Software-Based Hardening Strategies for Neutron Sensitive FFT Algorithms on GPUs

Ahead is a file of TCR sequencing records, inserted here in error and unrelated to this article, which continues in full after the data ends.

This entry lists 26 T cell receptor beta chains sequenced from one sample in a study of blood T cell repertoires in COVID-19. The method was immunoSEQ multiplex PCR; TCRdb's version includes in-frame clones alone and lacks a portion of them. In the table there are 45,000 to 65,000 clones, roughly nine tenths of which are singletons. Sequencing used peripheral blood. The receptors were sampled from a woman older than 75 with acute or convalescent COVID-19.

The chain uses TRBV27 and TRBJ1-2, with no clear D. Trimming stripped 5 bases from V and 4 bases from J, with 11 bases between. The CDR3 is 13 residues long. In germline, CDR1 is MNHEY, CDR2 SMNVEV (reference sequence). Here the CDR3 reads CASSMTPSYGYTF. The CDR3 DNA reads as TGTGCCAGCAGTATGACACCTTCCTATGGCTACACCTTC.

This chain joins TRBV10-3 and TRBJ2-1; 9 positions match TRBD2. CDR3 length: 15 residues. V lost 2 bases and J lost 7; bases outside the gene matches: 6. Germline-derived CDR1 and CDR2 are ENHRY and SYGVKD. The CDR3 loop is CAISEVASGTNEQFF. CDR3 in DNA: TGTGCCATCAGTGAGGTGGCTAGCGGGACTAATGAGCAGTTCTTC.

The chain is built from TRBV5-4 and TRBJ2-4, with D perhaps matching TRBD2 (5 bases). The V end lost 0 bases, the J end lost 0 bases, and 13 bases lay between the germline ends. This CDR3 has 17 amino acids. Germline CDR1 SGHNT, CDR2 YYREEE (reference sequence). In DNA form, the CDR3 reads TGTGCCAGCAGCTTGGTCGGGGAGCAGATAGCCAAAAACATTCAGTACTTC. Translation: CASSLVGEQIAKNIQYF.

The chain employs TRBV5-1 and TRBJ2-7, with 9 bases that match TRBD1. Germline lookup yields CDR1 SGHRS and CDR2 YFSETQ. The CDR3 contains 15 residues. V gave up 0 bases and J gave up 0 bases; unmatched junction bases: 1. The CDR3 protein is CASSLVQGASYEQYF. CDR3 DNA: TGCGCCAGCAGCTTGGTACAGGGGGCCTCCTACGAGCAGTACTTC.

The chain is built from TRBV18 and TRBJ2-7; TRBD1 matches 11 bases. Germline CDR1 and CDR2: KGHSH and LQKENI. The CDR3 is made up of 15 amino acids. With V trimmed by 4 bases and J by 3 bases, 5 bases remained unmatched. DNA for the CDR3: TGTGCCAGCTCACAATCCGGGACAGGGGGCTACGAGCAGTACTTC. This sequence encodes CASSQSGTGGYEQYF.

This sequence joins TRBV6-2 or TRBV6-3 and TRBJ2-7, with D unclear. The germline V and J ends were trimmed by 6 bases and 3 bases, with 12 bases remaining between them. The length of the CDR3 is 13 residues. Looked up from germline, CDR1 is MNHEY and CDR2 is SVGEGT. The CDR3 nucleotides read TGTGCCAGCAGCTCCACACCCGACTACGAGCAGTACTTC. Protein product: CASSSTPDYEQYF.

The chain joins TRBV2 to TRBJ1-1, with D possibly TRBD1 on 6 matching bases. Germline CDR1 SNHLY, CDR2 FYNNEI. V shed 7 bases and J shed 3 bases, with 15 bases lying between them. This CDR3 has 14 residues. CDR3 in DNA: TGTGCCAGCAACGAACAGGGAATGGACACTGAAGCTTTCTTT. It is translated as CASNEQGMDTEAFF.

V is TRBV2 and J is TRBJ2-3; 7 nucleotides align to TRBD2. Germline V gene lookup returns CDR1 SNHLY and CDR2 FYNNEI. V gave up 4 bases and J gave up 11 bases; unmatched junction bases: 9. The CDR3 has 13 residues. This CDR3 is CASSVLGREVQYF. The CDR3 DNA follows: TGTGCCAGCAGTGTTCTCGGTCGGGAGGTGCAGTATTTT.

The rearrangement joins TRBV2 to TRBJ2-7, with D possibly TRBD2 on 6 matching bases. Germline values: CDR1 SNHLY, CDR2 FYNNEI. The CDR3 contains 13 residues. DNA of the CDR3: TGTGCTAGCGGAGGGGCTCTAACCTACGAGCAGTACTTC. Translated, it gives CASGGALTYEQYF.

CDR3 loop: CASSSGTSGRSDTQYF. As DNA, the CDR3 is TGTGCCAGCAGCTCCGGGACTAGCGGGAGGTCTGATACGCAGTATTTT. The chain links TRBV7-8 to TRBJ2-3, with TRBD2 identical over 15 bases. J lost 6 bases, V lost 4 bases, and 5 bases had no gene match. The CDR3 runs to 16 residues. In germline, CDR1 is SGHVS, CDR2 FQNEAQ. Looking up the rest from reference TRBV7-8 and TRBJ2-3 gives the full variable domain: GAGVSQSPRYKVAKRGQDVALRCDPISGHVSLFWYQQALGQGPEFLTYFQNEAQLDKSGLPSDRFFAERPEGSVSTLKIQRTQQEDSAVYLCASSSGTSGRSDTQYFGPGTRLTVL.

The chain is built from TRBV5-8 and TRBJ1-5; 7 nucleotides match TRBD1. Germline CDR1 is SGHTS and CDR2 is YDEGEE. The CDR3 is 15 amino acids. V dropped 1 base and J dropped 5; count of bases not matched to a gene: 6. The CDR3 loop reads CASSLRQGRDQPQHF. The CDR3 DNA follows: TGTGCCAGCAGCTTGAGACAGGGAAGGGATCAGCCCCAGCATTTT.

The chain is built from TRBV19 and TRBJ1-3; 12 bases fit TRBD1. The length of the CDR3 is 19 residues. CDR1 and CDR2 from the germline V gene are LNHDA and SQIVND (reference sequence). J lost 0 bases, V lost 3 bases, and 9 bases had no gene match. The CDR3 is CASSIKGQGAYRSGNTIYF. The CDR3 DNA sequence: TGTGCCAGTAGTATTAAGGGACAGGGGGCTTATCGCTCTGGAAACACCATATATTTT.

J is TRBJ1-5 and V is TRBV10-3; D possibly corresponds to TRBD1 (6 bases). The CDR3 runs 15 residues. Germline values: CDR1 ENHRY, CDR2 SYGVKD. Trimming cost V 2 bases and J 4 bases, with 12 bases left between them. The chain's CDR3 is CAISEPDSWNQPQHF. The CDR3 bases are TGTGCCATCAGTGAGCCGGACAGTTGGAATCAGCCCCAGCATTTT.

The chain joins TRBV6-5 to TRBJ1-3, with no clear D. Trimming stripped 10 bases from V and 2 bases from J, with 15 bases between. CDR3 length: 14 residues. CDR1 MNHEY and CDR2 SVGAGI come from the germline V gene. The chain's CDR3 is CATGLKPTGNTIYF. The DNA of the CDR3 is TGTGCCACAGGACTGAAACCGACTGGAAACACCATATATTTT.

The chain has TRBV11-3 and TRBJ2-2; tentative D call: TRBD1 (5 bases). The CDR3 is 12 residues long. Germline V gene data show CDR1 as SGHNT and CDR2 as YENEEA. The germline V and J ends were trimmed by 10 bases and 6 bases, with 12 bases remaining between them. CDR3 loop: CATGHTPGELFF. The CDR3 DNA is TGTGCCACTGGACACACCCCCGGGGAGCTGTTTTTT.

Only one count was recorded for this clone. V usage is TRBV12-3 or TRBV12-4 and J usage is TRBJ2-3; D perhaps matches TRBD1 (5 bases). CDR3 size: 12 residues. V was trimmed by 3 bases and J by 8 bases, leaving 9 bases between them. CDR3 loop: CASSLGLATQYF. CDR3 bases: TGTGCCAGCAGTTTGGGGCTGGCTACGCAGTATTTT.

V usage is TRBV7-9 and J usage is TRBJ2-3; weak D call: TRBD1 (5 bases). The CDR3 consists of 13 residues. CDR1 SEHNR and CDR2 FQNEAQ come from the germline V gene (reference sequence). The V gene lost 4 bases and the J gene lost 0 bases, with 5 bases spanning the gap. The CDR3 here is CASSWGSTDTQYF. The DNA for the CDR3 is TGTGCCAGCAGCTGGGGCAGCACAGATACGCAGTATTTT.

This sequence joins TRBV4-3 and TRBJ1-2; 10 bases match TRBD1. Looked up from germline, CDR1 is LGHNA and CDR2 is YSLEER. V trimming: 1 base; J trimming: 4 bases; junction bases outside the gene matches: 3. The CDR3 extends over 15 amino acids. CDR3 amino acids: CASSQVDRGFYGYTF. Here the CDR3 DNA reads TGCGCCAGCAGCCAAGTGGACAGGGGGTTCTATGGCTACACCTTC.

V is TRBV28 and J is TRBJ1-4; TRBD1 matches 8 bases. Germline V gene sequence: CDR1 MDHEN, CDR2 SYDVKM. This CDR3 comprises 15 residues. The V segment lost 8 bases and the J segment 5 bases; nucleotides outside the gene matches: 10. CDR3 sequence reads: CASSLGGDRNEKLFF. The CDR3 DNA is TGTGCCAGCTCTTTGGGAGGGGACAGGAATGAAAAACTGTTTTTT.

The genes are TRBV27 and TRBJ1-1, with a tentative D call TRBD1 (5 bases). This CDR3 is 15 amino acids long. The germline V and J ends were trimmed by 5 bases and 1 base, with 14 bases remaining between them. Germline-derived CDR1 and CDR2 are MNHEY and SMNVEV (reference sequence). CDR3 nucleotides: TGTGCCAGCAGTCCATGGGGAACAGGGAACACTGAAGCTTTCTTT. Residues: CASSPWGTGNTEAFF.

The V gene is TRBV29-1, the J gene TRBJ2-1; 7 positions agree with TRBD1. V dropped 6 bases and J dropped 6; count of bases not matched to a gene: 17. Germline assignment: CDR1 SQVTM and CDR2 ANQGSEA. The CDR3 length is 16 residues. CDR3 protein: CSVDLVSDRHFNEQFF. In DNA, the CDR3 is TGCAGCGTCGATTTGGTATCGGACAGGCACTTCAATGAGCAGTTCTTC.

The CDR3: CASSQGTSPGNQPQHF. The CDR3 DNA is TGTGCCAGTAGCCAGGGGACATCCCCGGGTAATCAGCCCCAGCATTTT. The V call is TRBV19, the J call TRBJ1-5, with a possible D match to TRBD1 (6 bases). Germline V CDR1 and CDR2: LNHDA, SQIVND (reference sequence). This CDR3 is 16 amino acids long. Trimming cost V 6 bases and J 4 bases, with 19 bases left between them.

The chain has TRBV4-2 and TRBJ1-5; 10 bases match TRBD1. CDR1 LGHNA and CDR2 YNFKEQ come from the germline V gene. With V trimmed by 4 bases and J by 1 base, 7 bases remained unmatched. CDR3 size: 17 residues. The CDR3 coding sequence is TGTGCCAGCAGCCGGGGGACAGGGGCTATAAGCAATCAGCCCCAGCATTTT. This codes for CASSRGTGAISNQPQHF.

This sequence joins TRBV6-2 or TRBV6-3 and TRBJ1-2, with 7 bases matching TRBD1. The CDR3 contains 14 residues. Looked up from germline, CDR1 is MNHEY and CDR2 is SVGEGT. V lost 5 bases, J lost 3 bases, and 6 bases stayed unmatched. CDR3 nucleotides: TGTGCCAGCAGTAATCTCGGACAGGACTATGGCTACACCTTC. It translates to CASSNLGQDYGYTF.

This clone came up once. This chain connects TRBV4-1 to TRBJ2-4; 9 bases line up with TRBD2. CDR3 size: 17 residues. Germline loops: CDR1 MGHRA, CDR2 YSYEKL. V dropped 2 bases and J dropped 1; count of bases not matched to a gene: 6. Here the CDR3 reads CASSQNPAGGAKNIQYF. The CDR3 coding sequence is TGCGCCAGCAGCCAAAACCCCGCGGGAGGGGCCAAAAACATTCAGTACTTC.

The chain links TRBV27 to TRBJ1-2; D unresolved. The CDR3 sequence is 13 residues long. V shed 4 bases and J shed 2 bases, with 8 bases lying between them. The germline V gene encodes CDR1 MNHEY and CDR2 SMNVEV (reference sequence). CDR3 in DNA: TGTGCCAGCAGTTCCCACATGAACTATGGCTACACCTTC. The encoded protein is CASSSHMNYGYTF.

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<ul><li><p>1874 IEEE TRANSACTIONS ON NUCLEAR SCIENCE, VOL. 61, NO. 4, AUGUST 2014</p><p>Software-Based Hardening Strategies for NeutronSensitive FFT Algorithms on GPUs</p><p>L. L. Pilla, P. Rech, F. Silvestri, C. Frost, P. O. A. Navaux, M. Sonza Reorda, and L. Carro</p><p>AbstractIn this paper we assess the neutron sensitivity ofGraphics Processing Units (GPUs) when executing a Fast FourierTransform (FFT) algorithm, and propose specific software-basedhardening strategies to reduce its failure rate. Our research ismotivated by experimental results with an unhardened FFT thatdemonstrate a majority of multiple errors in the output in the caseof failures, which are caused by data dependencies. In addition,the use of the built-in error-correction code (ECC) showed a largeoverhead, and proved to be insufficient to provide high reliability.Experimental results with the hardened algorithm show a twoorders of magnitude failure rate improvement over the originalalgorithm (one order of magnitude over ECC) and an overhead64% smaller than ECC.</p><p>Index TermsError correction code (ECC), fast fourier trans-form (FFT), graphics processing unit (GPU), neutron sensitivity,software-based hardening strategies.</p><p>I. INTRODUCTION</p><p>T HE Fast Fourier Transform (FFT) is one of the most rep-resentative algorithms in high performance computing.FFT algorithms are used in several applications such as signalprocessing, vibration and spectrum analysis, speech processing,communication, linear algebra, statistics, 3D reconstruction,and stock options pricing determination [1], [2]. In addition tothis pervasiveness, the FFT algorithm is also highly parallel,which makes it a suitable candidate for acceleration in GraphicsProcessing Units (GPUs).Nowadays, every desktop computer, laptop, or portable de-</p><p>vice includes at least one GPU, mainly used as a support for theCentral Processing Unit (CPU) to accelerate graphics rendering.Due to their highly parallel structure, GPUs are more effectivethan general-purpose CPUs when large blocks of data need tobe processed in parallel, and have recently become popular forhigh performance computing. For instance, TITAN, the second</p><p>Manuscript received September 26, 2013; revised December 09, 2013; ac-cepted January 15, 2014. Date of publication March 07, 2014; date of currentversion August 14, 2014.L. L. Pilla, P. Rech, P. O. A. Navaux, and L. Carro are with the Instituto</p><p>de Informatica, Federal University of Rio Grande do Sul (UFRGS), PortoAlegre, RS91509-900, Brazil (e-mail:;;; Silvestri is with the Dipartimento di Ingegneria dellInformazione, Uni-</p><p>versity of Padova, Padova 35100, Italy (e-mail: Frost is with STFC, RutherfordAppleton Laboratories, Didcot OX11 0XQ,</p><p>U.K. (e-mail: Sonza Reorda is with the Dipartimento di Automatica e Informatica, Po-</p><p>litecnico di Torino, Torino 10129, Italy (e-mail: Object Identifier 10.1109/TNS.2014.2301768</p><p>most powerful of supercomputers [3] in November 2013, in-cludes 18,000 GPUs to enhance its performance.As we have demonstrated in previous works, radiation-in-</p><p>duced errors, including those generated by the terrestrial neu-tron radiation environment at ground level, are one of the majorissues for the newest GPU cores reliability [4], [5]. Still, thestate of the art lacks studies describing radiation test methodsfor extremely parallel systems and parallel algorithm behavioranalysis in radiation environments. Motivated by these facts, weinvestigate the behavior of a parallel Fast Fourier Transform al-gorithm executed on a GPU irradiated with neutrons.The results of extensive radiation test campaigns attest that</p><p>the FFT algorithm experiences a very high error rate and, in themajority of the cases, its output is affected by multiple errors.As we demonstrate in this paper, based on algorithmic and archi-tectural analysis, multiple errors occur mainly because the FFTcomputation requires sequential iterations which are dependenton data from previous iterations. If in a given iteration a threadis corrupted by radiation, the error is then likely to spread overthe following iterations leading to multiple output errors. Ad-ditionally, we experimentally demonstrate that the error-correc-tion code (ECC) available in the latest GPUs is not sufficient toensure by itself a high reliability as it address only L1 and L2cache memories and registers, leaving logic and scheduling re-sources unprotected.In this scenario, we propose a dedicated software-based</p><p>hardening strategy for the FFT algorithm executed on a GPUbased on the Algorithm-Based Fault Tolerance (ABFT) philos-ophy [6]. The resulting algorithm, named ABFT-FFT, uses ahardening strategy designed to profit from the FFT propertiesdemonstrated by Jou and Abraham [7], and applies them inthe GPU algorithm to detect and correct faulty executions. Theresults of our experimental evaluation with ABFT-FFT underan accelerated neutron beam show a two orders of magnitudefailure rate reduction over the original FFT algorithm with anincrease in execution time of only 18%. We also extend theproposed ABFT approach to achieve prompt error detection andprevent errors propagation, and demonstrate its applicabilitywith fault-injection experiments.The remaining sections of this paper are organized as fol-</p><p>lows: the experimental methodology, including the tested de-vices and algorithms, is detailed in Section II. An evaluation ofthe original FFT algorithm and the use of ECC is discussed inSection III. Our hardening strategies and their evaluations arepresented in Section IV. Concluding remarks and future workare drawn in Section V.</p><p>0018-9499 2014 IEEE. Personal use is permitted, but republication/redistribution requires IEEE permission.See for more information.</p></li><li><p>PILLA et al.: SOFTWARE-BASED HARDENING STRATEGIES FOR NEUTRON SENSITIVE FFT ALGORITHMS ON GPUS 1875</p><p>II. EXPERIMENTAL METHODOLOGY</p><p>A. Neutron BeamRadiation experiments were performed at the ISIS facility in</p><p>the Rutherford Appleton Laboratories (RAL) in Didcot, UK [8].The available neutron flux was of about n/cm s. Thebeam was focused on a spot with a diameter of 2 cm plus 1 cmof penumbra, which is enough to fully and homogeneously ir-radiate the GPU chip without directly affecting nearby powercontrol circuitry and DDR memories on the board. Neverthe-less, even if the beam is collimated, scattering neutrons maystill wander from the beam spot. Thus, to ensure that the DDRcontent was consistent during our experiments, we periodicallychecked it during experiments, but no error has been observed.It is worth noting that input and output data were stored in the</p><p>GPUs DDR memory, and no L1 cache memory was employed,so the errors reported in the following sections were only causedby the corruption of the GPU core logic resources or internalflip-flops. Irradiation was performed at room temperature withnormal incidence, nominal voltages and frequency of operation.</p><p>B. Tested DevicesWe tested commercial-off-the-shelf Tesla C2050 GPUs de-</p><p>signed by NVIDIA and manufactured in a 40 nm technologynode. The C2050 model includes 14 Streaming Multiproces-sors (SMs), each of which is divided into 32 Compute UnifiedDevice Architecture (CUDA) cores [9]. In the C2050 GPU, 14blocks of threads can be executed in parallel with a maximumof 32 threads in each block for a total of 448 threads. If morethreads or blocks are instantiated, their execution will be de-layed until they can be scheduled.NVIDIA provides the newest GPUs, such as the C2050</p><p>family, with an internal ECC mechanism that can be activatedby the user. This mechanism was first disabled for the eval-uation of the FFT sensitivity to neutrons, and later enabled.A discussion on the efficiency and drawbacks of the NVIDIAECC mechanism takes place in Section III-B.It is important to emphasize that the input vectors, as well as</p><p>the results of computation, are stored in the GPU board DDR,which was not irradiated. On a realistic application, a highernumber of blocks to be processed may extend the exposure timeof input or output data, increasing the probability of having themcorrupted by neutron-induced Single Event Upsets or SingleEvent Functional Interruptions. However, DDR sensitivity hasbeen proved to decrease with the shrinking of technology nodes[10], and modern DDR memories are provided with efficientECCs that increase in several orders of magnitudes the devicereliability [11]. It is then reasonable to consider negligible, evenon a real application, the probability for GPU input or outputvectors to be corrupted.</p><p>C. Tested FFT AlgorithmWe tested under radiation a benchmark that implements1D-FFTs of 64-point each. The FFT input is composed of</p><p>a double precision floating-point matrix for thereal part and a matrix for the imaginary part.We choose to test relatively small FFTs (64-point) to limit thenumber of iterations and ease the study of error propagation,</p><p>Fig. 1. A basic butterfly module used to update two-by-two all the 64 elementscomposing the FFT.</p><p>while having 1D-FFTs eases the gathering of a sta-tistically significant amount of errors.The implemented algorithm is based on the Fast Fourier</p><p>Transform kernel of the NAS Parallel Benchmarks [12],named FT, implemented in C and ported to the GPU archi-tecture using the NVIDIA CUDA programming model. Each64-point 1D-FFT kernel is composed of 6 sequential iterations( ) of a variant of the Stockham FFT algorithm [13].Threads update the values of complex floating-point elements</p><p>of the matrix in pairs using their previous values as input. Thisbehavior mimics a butterfly module [7], which is illustrated inFig. 1. This process involves reading four floating-point valuesto registers (two real and two imaginary values), using themonce to compute their updated values, and writing them inmemory. Due to the amount of data being processed in parallel,the FFT is not able to benefit from a caching mechanism.The execution of the FFT algorithm in the GPU requires the</p><p>instantiation of parallel threads. They are grouped inblocks of 512 threads each. In this scenario, a thread is in chargeof evaluating the FFT values on its assigned complex vector ofsize 64.</p><p>III. EXPERIMENTAL RESULTS AND DISCUSSIONThis section presents the experimental results obtained with</p><p>the plain FFT algorithm (i.e. the algorithm without any hard-ening solution applied, as described in the previous section) aswell as with the use of ECC.</p><p>A. Sensitivity of the Original FFTTable I reports the experimentally measured cross section and</p><p>failures in time (FIT, or failures in hours) for the testedFFT code under the neutron beam discussed in Section II-A.The cross section is obtained dividing the number of faulty FFTexecutions per unit time by the flux. As the ISIS neutron spec-trum of energies is suitable to mimic the terrestrial one, a FITcan be calculated multiplying the experimentally obtained crosssection by the expected natural neutron flux at sea level (aboutn/cm h [14]). The values reported in Table I confirm that</p><p>GPUs are extremely prone to be corrupted by neutrons.The tested FFT algorithm produces complex double-preci-</p><p>sion floating-point data as output, which can be split into realand imaginary parts. An execution is considered as faulty if at</p></li><li><p>1876 IEEE TRANSACTIONS ON NUCLEAR SCIENCE, VOL. 61, NO. 4, AUGUST 2014</p><p>TABLE I64-POINT FFTS CROSS SECTION AND FIT AT NYC</p><p>TABLE IIREAL AND IMAGINARY PART ERRORS ON 64-POINT FFTS</p><p>Fig. 2. Graphical representation of the FFT algorithm under radiation. At eachiteration, a thread updates two-by-two all the 64 values of the FFT using thebasic butterfly module. Six iterations are necessary to complete the execution.If an operation in one iteration is corrupted by radiation, two (or more) valueswill be wrongly updated, and the number of errors will double in the followingiteration.</p><p>least one difference with respect to the expected value is de-tected in the real, imaginary, or both parts of the output.Table II shows the percentage of faulty executions of the FFT</p><p>algorithm in which the real part or the imaginary part was de-tected as corrupted, as well as the cross section and FIT of eachof these parts. Even if the implemented algorithm is symmetricfor the real and imaginary parts, as illustrated in Fig. 1, some ex-ecutions experienced errors in just one of the parts. These errorsare caused by the corruption of internal registers used by threadsfor storing the intermediate values of the complex number. Asstated in the second column of Table II, more than 90% of theexecutions considered faulty experience errors on both the realand imaginary part of the output. In all other situations, the radi-ation induced error corrupted a resource in a thread and its effectwas confined in the real or imaginary part of the result, withoutpropagating to the other part.The computation steps in the FFT algorithm are not indepen-</p><p>dent, since an iteration uses the output of previously executedones to update the real and imaginary parts of two complex ele-ments (see Fig. 2). It is then very likely that a radiation-inducedevent affecting a thread in the early stages of the FFT executionwill spread, affecting various bits of the output. This fault be-havior is illustrated in Fig. 2, where an error in the first iterationof the FFT corrupts the whole output vector.As a thread is in charge of updating two complex values, a ra-</p><p>diation-induced error that prevents the thread from completingits execution or corrupts the thread input data produces at least</p><p>TABLE IIISINGLE AND MULTIPLE ERRORS ON 64-POINT FFTS</p><p>two output errors. Nevertheless, a single error in a thread can begenerated by the corruption of the internal register that stores thevalue of just one of the two elements to update, or disturbing justone of the operations needed to compute the FFT. A thread canthen complete its execution, allowing the correct calculation ofthe second complex number. Single output errors occur in theFFT only if such single thread error occurs in the last FFT itera-tion. To illustrate that, Table III reports the proportion of singleand multiple errors in each part of the complex values. Singleoutput errors occurred in just 1.63% and 4% of the faulty execu-tions for the real and imaginary parts, respectively. These errorsshould become even less likely with an increase in the numberof points computed by the FFT algorithm, as the number of it-erations increases by the logarithm of the number of points, andso the portion of execution time spent on iterations other thanthe last one also increases.The importance of the occurrence of multiple errors in real-</p><p>istic applications is highlighted in the last column of Table III,in which the FIT values of FFT executions affected by single ormultiple errors in the real and imaginary parts are reported.The experimentally observed multiple e...</p></li></ul>